Going forward SPOT will work in solidarity with all democratic and progressive individuals and groups to:
- Continue supporting anti-war movements both in the UK and Turkey
- Continue supporting pro-refugee campaigns in the UK
- Create a dialogue between the anti-war movements in the UK and Turkey.
- Provide regular updates on the treatment and conditions of refugees in Turkey.
- Campaign for academic Freedom and Freedom of the Press
- Support the struggle of the Kurdish community
- Create a workers’ charter to advocate and promote workers’ rights in Turkey.
- Organise and publicise a campaign to demand an amnesty for trade unionists imprisoned.
- Promote the rights of the women workers who are being forced out of workplaces and replaced by men.
- Identify companies in the UK which have links with the Turkish government and companies – lobby and advocate for an end to the attacks on workers’ rights.
- Develop a dialogue between the British and Turkish and Kurdish labour movement through:
- Organising meetings to discuss the issues of the workers in Turkey – this could be both standalone meetings as well as through trade union conferences.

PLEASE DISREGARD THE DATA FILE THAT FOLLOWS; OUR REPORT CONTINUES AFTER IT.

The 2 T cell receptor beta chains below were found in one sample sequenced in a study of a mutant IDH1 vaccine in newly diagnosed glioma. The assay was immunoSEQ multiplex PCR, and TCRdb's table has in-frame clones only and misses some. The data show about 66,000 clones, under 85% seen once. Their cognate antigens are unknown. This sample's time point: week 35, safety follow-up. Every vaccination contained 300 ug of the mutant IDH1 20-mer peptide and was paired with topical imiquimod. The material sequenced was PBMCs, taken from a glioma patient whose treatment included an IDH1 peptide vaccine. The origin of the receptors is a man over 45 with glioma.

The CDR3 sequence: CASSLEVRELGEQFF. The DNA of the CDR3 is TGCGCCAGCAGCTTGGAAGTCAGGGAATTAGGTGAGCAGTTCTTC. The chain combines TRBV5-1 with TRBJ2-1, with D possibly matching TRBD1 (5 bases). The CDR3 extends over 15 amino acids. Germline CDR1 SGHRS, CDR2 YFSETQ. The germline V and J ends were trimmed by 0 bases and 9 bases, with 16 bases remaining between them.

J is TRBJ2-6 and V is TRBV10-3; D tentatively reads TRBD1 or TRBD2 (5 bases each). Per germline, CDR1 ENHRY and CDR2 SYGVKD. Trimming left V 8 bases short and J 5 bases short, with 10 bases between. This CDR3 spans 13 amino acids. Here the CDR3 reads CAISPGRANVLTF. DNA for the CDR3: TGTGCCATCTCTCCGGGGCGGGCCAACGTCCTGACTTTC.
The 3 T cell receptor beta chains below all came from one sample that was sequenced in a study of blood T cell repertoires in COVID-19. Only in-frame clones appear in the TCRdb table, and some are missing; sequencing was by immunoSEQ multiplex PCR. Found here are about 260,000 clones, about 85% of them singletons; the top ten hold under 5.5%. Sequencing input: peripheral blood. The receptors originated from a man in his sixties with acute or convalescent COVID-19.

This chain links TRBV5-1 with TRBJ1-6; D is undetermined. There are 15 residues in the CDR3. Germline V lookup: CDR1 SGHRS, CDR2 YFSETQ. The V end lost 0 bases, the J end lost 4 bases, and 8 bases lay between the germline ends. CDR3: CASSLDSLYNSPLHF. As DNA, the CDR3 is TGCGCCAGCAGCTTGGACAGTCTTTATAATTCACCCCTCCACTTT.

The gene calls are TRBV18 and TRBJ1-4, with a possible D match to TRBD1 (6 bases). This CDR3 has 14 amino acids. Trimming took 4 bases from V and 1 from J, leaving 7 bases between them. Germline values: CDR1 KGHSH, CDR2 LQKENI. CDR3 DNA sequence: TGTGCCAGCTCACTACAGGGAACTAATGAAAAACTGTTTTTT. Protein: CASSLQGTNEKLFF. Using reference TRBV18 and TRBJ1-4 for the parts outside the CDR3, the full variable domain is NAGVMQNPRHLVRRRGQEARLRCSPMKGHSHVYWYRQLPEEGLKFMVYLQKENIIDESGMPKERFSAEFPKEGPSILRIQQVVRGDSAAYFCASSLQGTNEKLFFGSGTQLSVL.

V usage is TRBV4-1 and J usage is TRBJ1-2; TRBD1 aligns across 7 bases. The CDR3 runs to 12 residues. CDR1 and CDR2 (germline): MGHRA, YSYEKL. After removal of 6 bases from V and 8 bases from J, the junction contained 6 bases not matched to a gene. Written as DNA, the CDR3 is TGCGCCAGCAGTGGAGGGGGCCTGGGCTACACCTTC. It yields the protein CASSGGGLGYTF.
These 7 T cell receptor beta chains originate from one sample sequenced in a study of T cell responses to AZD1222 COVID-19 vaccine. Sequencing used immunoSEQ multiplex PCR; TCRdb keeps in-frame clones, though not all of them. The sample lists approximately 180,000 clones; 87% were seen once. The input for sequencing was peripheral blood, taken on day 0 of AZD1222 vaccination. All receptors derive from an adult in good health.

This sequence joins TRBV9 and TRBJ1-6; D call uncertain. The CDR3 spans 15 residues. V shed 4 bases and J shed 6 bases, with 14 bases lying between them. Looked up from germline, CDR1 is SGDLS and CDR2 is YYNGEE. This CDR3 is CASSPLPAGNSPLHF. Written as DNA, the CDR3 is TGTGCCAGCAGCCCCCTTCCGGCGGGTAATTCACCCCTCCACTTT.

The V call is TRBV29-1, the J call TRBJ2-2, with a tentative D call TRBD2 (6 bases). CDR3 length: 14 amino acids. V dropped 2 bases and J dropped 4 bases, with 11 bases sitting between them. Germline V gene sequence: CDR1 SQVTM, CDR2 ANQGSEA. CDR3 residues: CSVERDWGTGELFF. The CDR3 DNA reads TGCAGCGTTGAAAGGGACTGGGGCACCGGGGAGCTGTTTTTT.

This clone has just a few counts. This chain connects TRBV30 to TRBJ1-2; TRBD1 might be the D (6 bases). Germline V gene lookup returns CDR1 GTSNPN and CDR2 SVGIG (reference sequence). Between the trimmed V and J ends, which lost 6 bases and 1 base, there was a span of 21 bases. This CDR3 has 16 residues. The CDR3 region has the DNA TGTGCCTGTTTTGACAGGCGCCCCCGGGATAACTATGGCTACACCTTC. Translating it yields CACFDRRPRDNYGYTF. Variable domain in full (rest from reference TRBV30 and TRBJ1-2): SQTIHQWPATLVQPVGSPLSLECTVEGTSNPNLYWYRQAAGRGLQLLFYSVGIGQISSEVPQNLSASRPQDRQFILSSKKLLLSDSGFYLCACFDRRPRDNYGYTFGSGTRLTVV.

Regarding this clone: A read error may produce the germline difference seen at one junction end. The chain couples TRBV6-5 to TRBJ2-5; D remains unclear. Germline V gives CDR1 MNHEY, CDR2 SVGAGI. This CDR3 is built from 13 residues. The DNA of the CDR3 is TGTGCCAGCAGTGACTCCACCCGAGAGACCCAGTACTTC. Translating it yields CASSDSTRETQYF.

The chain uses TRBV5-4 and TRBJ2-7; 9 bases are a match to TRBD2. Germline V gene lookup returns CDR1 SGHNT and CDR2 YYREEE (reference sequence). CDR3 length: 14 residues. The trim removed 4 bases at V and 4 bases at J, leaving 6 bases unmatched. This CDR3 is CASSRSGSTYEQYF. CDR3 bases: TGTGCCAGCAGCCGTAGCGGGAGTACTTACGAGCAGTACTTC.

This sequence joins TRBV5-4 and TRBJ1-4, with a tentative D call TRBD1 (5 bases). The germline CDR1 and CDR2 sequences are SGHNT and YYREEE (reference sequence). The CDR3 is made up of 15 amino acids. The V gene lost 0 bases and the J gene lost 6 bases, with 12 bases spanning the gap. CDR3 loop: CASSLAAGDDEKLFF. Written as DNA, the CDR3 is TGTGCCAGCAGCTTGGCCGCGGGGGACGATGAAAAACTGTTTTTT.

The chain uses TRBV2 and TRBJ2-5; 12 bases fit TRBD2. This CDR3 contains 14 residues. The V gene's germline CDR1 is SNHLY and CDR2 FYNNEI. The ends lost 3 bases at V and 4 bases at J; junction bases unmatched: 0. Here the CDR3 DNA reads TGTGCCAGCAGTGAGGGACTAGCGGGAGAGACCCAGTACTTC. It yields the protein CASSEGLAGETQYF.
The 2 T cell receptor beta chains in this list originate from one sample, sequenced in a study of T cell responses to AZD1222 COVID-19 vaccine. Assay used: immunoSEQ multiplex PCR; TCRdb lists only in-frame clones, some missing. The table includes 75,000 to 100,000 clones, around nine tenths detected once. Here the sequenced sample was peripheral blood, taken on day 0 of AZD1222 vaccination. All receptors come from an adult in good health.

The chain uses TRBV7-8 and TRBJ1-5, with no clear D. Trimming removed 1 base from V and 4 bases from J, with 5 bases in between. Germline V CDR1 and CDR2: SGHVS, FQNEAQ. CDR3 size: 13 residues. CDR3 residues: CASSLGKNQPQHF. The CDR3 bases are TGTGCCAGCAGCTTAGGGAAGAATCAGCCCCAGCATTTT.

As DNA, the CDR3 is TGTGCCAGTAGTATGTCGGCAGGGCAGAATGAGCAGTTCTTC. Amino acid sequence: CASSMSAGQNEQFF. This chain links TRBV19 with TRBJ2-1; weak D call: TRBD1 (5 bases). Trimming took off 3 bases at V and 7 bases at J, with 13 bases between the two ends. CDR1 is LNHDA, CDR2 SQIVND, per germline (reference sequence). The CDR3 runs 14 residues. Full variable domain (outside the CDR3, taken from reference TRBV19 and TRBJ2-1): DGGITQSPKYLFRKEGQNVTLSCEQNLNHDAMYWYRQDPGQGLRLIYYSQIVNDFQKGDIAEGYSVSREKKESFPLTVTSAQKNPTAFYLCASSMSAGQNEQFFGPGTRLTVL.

- Invite trade union and workers to UK to give their account of workers’ rights in Turkey.
- Organise trade union delegation to Turkey to meet with union representations in Turkey.
- Write to journalists, authors and academics in Turkey to express solidarity with them and their struggle for peace and democracy.
- Promote their work and introduce them to the British public through meetings, events and promotions.
- Continue working with freedom of expression campaign groups to put pressure on the Turkish Government to release arrested academics, journalists and elected representatives.